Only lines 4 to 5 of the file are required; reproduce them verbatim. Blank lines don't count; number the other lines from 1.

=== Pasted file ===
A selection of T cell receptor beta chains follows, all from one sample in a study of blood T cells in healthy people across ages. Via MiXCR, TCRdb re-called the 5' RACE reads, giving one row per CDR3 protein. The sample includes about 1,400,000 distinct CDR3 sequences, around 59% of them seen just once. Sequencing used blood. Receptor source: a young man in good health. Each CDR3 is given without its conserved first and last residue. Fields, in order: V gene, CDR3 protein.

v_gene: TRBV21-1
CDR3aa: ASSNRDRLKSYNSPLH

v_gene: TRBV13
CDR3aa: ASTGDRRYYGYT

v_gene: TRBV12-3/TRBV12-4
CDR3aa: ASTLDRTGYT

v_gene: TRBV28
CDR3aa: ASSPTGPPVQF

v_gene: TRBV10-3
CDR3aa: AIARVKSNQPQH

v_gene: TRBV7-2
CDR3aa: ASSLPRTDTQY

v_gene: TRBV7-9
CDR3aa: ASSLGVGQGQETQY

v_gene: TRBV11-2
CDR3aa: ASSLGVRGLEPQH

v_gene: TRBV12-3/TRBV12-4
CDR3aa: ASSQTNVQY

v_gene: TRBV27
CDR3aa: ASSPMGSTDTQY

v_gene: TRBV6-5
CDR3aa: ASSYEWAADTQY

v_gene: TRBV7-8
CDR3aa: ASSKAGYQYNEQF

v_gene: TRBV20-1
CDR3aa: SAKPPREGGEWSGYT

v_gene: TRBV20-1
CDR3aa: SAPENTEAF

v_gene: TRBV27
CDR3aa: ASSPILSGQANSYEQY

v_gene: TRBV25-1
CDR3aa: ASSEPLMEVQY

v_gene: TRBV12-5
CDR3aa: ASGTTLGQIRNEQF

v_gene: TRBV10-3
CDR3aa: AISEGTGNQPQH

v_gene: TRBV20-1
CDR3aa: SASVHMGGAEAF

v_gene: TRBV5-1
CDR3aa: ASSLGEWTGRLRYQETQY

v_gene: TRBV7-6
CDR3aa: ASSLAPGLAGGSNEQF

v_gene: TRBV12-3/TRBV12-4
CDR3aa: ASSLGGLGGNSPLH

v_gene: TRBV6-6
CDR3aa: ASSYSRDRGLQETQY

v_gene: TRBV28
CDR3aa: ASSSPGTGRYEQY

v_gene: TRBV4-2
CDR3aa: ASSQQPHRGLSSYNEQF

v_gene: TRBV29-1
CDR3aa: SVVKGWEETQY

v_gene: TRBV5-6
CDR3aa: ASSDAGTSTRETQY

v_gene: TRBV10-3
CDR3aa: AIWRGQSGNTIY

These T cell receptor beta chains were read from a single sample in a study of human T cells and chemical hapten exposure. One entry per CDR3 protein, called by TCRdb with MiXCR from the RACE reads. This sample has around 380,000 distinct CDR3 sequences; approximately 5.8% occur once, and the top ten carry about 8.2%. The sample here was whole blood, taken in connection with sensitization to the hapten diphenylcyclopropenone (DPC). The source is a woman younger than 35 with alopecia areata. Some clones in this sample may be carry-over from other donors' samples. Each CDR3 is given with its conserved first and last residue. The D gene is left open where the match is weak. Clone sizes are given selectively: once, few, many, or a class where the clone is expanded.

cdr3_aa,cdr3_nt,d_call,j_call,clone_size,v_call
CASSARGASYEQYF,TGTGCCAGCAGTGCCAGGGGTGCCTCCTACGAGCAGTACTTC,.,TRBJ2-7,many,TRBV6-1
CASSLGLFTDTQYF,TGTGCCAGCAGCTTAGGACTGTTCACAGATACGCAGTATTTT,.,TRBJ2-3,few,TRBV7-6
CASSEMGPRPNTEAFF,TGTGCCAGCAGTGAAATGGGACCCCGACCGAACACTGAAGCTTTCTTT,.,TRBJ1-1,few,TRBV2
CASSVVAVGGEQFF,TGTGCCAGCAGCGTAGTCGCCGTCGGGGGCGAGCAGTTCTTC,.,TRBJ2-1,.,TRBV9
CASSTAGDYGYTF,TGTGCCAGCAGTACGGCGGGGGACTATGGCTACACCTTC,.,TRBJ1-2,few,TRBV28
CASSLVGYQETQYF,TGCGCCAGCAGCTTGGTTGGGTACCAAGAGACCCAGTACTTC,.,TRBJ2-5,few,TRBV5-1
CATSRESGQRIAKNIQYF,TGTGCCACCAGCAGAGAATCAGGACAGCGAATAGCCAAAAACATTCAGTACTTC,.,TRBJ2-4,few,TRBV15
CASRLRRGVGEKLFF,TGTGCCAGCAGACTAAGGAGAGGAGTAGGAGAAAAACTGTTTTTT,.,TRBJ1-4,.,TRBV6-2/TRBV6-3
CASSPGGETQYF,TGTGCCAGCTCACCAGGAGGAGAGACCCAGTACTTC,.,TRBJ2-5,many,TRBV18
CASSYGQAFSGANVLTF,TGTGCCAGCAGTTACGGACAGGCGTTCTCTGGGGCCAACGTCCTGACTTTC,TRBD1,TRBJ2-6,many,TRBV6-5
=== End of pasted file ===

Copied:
v_gene: TRBV13
CDR3aa: ASTGDRRYYGYT